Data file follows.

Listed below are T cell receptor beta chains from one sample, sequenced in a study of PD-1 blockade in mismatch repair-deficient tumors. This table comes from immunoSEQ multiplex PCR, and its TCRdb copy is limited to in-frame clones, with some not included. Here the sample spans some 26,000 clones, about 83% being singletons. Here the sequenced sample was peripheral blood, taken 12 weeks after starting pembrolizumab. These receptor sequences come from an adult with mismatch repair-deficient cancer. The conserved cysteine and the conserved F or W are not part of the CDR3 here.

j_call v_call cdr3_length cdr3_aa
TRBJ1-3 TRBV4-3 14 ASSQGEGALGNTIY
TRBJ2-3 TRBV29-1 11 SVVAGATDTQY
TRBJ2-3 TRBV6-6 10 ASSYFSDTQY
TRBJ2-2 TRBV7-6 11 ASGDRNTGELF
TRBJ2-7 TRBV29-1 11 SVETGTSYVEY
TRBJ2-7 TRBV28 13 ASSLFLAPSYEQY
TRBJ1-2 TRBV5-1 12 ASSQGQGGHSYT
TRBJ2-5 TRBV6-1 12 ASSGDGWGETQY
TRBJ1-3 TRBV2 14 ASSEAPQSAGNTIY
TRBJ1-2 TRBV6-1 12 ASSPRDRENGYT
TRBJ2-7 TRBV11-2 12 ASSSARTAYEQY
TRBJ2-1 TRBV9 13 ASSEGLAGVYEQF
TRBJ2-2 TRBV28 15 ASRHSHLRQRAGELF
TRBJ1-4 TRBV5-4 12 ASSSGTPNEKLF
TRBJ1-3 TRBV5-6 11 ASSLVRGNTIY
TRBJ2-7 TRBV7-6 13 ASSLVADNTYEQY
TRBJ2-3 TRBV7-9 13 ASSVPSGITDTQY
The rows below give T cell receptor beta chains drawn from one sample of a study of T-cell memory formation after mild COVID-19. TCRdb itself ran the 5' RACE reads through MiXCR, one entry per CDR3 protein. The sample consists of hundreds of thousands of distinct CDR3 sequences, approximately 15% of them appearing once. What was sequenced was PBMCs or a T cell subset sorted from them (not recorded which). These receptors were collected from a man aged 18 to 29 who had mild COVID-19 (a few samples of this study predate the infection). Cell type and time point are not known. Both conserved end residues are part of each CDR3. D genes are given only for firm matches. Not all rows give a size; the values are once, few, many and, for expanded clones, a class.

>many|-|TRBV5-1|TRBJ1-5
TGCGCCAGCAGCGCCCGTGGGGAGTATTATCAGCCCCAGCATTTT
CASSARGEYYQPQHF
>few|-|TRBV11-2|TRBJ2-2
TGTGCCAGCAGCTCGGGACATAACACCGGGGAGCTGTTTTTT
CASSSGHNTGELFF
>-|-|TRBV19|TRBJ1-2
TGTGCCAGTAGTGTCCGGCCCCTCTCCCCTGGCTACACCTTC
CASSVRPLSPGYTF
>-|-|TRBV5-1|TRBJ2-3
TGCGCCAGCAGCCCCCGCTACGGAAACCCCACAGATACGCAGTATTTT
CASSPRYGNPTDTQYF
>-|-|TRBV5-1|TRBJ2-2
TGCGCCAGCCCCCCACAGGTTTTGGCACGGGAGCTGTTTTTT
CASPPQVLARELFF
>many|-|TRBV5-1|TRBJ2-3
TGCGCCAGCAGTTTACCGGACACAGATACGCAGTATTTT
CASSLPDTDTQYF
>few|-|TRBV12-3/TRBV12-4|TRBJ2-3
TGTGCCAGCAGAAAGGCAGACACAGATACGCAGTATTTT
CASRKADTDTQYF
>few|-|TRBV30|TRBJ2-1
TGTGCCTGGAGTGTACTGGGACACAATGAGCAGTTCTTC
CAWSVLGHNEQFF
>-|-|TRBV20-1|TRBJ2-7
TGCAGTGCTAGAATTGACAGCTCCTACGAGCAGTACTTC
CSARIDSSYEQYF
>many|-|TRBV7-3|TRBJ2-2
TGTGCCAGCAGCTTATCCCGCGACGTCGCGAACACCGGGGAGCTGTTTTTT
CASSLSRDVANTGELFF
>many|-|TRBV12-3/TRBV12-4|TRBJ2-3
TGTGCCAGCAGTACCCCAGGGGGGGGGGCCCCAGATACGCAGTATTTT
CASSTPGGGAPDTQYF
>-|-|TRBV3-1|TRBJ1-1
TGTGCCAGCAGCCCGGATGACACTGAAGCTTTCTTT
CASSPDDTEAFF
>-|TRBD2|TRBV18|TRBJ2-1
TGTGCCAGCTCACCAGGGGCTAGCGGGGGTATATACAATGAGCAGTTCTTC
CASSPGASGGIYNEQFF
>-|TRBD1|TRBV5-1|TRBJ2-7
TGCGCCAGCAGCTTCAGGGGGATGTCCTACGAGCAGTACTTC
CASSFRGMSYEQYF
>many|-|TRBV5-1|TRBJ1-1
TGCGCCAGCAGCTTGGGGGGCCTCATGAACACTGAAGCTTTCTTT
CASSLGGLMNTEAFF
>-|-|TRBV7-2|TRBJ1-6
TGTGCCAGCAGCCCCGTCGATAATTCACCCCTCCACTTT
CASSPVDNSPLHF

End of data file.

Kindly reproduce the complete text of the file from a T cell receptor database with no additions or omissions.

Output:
Listed below are T cell receptor beta chains from one sample, sequenced in a study of PD-1 blockade in mismatch repair-deficient tumors. This table comes from immunoSEQ multiplex PCR, and its TCRdb copy is limited to in-frame clones, with some not included. Here the sample spans some 26,000 clones, about 83% being singletons. Here the sequenced sample was peripheral blood, taken 12 weeks after starting pembrolizumab. These receptor sequences come from an adult with mismatch repair-deficient cancer. The conserved cysteine and the conserved F or W are not part of the CDR3 here.

j_call v_call cdr3_length cdr3_aa
TRBJ1-3 TRBV4-3 14 ASSQGEGALGNTIY
TRBJ2-3 TRBV29-1 11 SVVAGATDTQY
TRBJ2-3 TRBV6-6 10 ASSYFSDTQY
TRBJ2-2 TRBV7-6 11 ASGDRNTGELF
TRBJ2-7 TRBV29-1 11 SVETGTSYVEY
TRBJ2-7 TRBV28 13 ASSLFLAPSYEQY
TRBJ1-2 TRBV5-1 12 ASSQGQGGHSYT
TRBJ2-5 TRBV6-1 12 ASSGDGWGETQY
TRBJ1-3 TRBV2 14 ASSEAPQSAGNTIY
TRBJ1-2 TRBV6-1 12 ASSPRDRENGYT
TRBJ2-7 TRBV11-2 12 ASSSARTAYEQY
TRBJ2-1 TRBV9 13 ASSEGLAGVYEQF
TRBJ2-2 TRBV28 15 ASRHSHLRQRAGELF
TRBJ1-4 TRBV5-4 12 ASSSGTPNEKLF
TRBJ1-3 TRBV5-6 11 ASSLVRGNTIY
TRBJ2-7 TRBV7-6 13 ASSLVADNTYEQY
TRBJ2-3 TRBV7-9 13 ASSVPSGITDTQY
The rows below give T cell receptor beta chains drawn from one sample of a study of T-cell memory formation after mild COVID-19. TCRdb itself ran the 5' RACE reads through MiXCR, one entry per CDR3 protein. The sample consists of hundreds of thousands of distinct CDR3 sequences, approximately 15% of them appearing once. What was sequenced was PBMCs or a T cell subset sorted from them (not recorded which). These receptors were collected from a man aged 18 to 29 who had mild COVID-19 (a few samples of this study predate the infection). Cell type and time point are not known. Both conserved end residues are part of each CDR3. D genes are given only for firm matches. Not all rows give a size; the values are once, few, many and, for expanded clones, a class.

>many|-|TRBV5-1|TRBJ1-5
TGCGCCAGCAGCGCCCGTGGGGAGTATTATCAGCCCCAGCATTTT
CASSARGEYYQPQHF
>few|-|TRBV11-2|TRBJ2-2
TGTGCCAGCAGCTCGGGACATAACACCGGGGAGCTGTTTTTT
CASSSGHNTGELFF
>-|-|TRBV19|TRBJ1-2
TGTGCCAGTAGTGTCCGGCCCCTCTCCCCTGGCTACACCTTC
CASSVRPLSPGYTF
>-|-|TRBV5-1|TRBJ2-3
TGCGCCAGCAGCCCCCGCTACGGAAACCCCACAGATACGCAGTATTTT
CASSPRYGNPTDTQYF
>-|-|TRBV5-1|TRBJ2-2
TGCGCCAGCCCCCCACAGGTTTTGGCACGGGAGCTGTTTTTT
CASPPQVLARELFF
>many|-|TRBV5-1|TRBJ2-3
TGCGCCAGCAGTTTACCGGACACAGATACGCAGTATTTT
CASSLPDTDTQYF
>few|-|TRBV12-3/TRBV12-4|TRBJ2-3
TGTGCCAGCAGAAAGGCAGACACAGATACGCAGTATTTT
CASRKADTDTQYF
>few|-|TRBV30|TRBJ2-1
TGTGCCTGGAGTGTACTGGGACACAATGAGCAGTTCTTC
CAWSVLGHNEQFF
>-|-|TRBV20-1|TRBJ2-7
TGCAGTGCTAGAATTGACAGCTCCTACGAGCAGTACTTC
CSARIDSSYEQYF
>many|-|TRBV7-3|TRBJ2-2
TGTGCCAGCAGCTTATCCCGCGACGTCGCGAACACCGGGGAGCTGTTTTTT
CASSLSRDVANTGELFF
>many|-|TRBV12-3/TRBV12-4|TRBJ2-3
TGTGCCAGCAGTACCCCAGGGGGGGGGGCCCCAGATACGCAGTATTTT
CASSTPGGGAPDTQYF
>-|-|TRBV3-1|TRBJ1-1
TGTGCCAGCAGCCCGGATGACACTGAAGCTTTCTTT
CASSPDDTEAFF
>-|TRBD2|TRBV18|TRBJ2-1
TGTGCCAGCTCACCAGGGGCTAGCGGGGGTATATACAATGAGCAGTTCTTC
CASSPGASGGIYNEQFF
>-|TRBD1|TRBV5-1|TRBJ2-7
TGCGCCAGCAGCTTCAGGGGGATGTCCTACGAGCAGTACTTC
CASSFRGMSYEQYF
>many|-|TRBV5-1|TRBJ1-1
TGCGCCAGCAGCTTGGGGGGCCTCATGAACACTGAAGCTTTCTTT
CASSLGGLMNTEAFF
>-|-|TRBV7-2|TRBJ1-6
TGTGCCAGCAGCCCCGTCGATAATTCACCCCTCCACTTT
CASSPVDNSPLHF